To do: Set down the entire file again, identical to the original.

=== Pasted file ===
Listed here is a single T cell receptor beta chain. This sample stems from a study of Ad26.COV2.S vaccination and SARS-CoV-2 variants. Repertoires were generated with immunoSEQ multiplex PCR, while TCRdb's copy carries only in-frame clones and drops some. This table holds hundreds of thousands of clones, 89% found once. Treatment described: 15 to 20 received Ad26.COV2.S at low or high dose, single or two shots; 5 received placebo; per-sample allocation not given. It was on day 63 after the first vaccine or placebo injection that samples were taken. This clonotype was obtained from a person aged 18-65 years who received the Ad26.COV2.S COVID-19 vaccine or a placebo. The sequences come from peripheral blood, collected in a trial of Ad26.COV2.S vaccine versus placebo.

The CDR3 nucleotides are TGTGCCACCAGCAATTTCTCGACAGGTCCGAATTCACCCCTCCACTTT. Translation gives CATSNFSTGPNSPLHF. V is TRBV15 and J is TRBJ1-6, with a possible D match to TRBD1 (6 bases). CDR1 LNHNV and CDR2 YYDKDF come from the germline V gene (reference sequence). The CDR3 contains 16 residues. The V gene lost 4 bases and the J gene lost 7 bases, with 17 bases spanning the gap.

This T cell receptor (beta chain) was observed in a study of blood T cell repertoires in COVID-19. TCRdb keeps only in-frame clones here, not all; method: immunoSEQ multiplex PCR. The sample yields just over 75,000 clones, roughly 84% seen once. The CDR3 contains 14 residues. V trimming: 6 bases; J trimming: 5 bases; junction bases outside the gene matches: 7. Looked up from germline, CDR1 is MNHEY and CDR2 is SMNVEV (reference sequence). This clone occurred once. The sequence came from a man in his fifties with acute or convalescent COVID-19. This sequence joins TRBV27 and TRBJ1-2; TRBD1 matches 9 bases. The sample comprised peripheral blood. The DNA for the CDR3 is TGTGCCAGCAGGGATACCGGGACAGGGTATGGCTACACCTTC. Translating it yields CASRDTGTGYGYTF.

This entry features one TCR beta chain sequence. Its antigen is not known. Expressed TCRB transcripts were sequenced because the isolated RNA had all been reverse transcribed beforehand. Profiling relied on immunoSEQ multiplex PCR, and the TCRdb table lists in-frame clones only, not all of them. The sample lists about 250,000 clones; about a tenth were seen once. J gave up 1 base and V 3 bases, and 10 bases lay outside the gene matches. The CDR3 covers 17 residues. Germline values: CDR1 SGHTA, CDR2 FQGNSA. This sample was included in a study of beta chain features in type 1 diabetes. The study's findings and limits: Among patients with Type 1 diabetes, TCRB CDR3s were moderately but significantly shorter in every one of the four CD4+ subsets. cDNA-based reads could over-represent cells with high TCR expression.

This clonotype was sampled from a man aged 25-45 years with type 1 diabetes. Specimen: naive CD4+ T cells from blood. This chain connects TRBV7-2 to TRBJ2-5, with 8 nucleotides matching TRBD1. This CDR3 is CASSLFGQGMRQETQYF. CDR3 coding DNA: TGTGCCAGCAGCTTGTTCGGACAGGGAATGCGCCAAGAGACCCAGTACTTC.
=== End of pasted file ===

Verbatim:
Listed here is a single T cell receptor beta chain. This sample stems from a study of Ad26.COV2.S vaccination and SARS-CoV-2 variants. Repertoires were generated with immunoSEQ multiplex PCR, while TCRdb's copy carries only in-frame clones and drops some. This table holds hundreds of thousands of clones, 89% found once. Treatment described: 15 to 20 received Ad26.COV2.S at low or high dose, single or two shots; 5 received placebo; per-sample allocation not given. It was on day 63 after the first vaccine or placebo injection that samples were taken. This clonotype was obtained from a person aged 18-65 years who received the Ad26.COV2.S COVID-19 vaccine or a placebo. The sequences come from peripheral blood, collected in a trial of Ad26.COV2.S vaccine versus placebo.

The CDR3 nucleotides are TGTGCCACCAGCAATTTCTCGACAGGTCCGAATTCACCCCTCCACTTT. Translation gives CATSNFSTGPNSPLHF. V is TRBV15 and J is TRBJ1-6, with a possible D match to TRBD1 (6 bases). CDR1 LNHNV and CDR2 YYDKDF come from the germline V gene (reference sequence). The CDR3 contains 16 residues. The V gene lost 4 bases and the J gene lost 7 bases, with 17 bases spanning the gap.

This T cell receptor (beta chain) was observed in a study of blood T cell repertoires in COVID-19. TCRdb keeps only in-frame clones here, not all; method: immunoSEQ multiplex PCR. The sample yields just over 75,000 clones, roughly 84% seen once. The CDR3 contains 14 residues. V trimming: 6 bases; J trimming: 5 bases; junction bases outside the gene matches: 7. Looked up from germline, CDR1 is MNHEY and CDR2 is SMNVEV (reference sequence). This clone occurred once. The sequence came from a man in his fifties with acute or convalescent COVID-19. This sequence joins TRBV27 and TRBJ1-2; TRBD1 matches 9 bases. The sample comprised peripheral blood. The DNA for the CDR3 is TGTGCCAGCAGGGATACCGGGACAGGGTATGGCTACACCTTC. Translating it yields CASRDTGTGYGYTF.

This entry features one TCR beta chain sequence. Its antigen is not known. Expressed TCRB transcripts were sequenced because the isolated RNA had all been reverse transcribed beforehand. Profiling relied on immunoSEQ multiplex PCR, and the TCRdb table lists in-frame clones only, not all of them. The sample lists about 250,000 clones; about a tenth were seen once. J gave up 1 base and V 3 bases, and 10 bases lay outside the gene matches. The CDR3 covers 17 residues. Germline values: CDR1 SGHTA, CDR2 FQGNSA. This sample was included in a study of beta chain features in type 1 diabetes. The study's findings and limits: Among patients with Type 1 diabetes, TCRB CDR3s were moderately but significantly shorter in every one of the four CD4+ subsets. cDNA-based reads could over-represent cells with high TCR expression.

This clonotype was sampled from a man aged 25-45 years with type 1 diabetes. Specimen: naive CD4+ T cells from blood. This chain connects TRBV7-2 to TRBJ2-5, with 8 nucleotides matching TRBD1. This CDR3 is CASSLFGQGMRQETQYF. CDR3 coding DNA: TGTGCCAGCAGCTTGTTCGGACAGGGAATGCGCCAAGAGACCCAGTACTTC.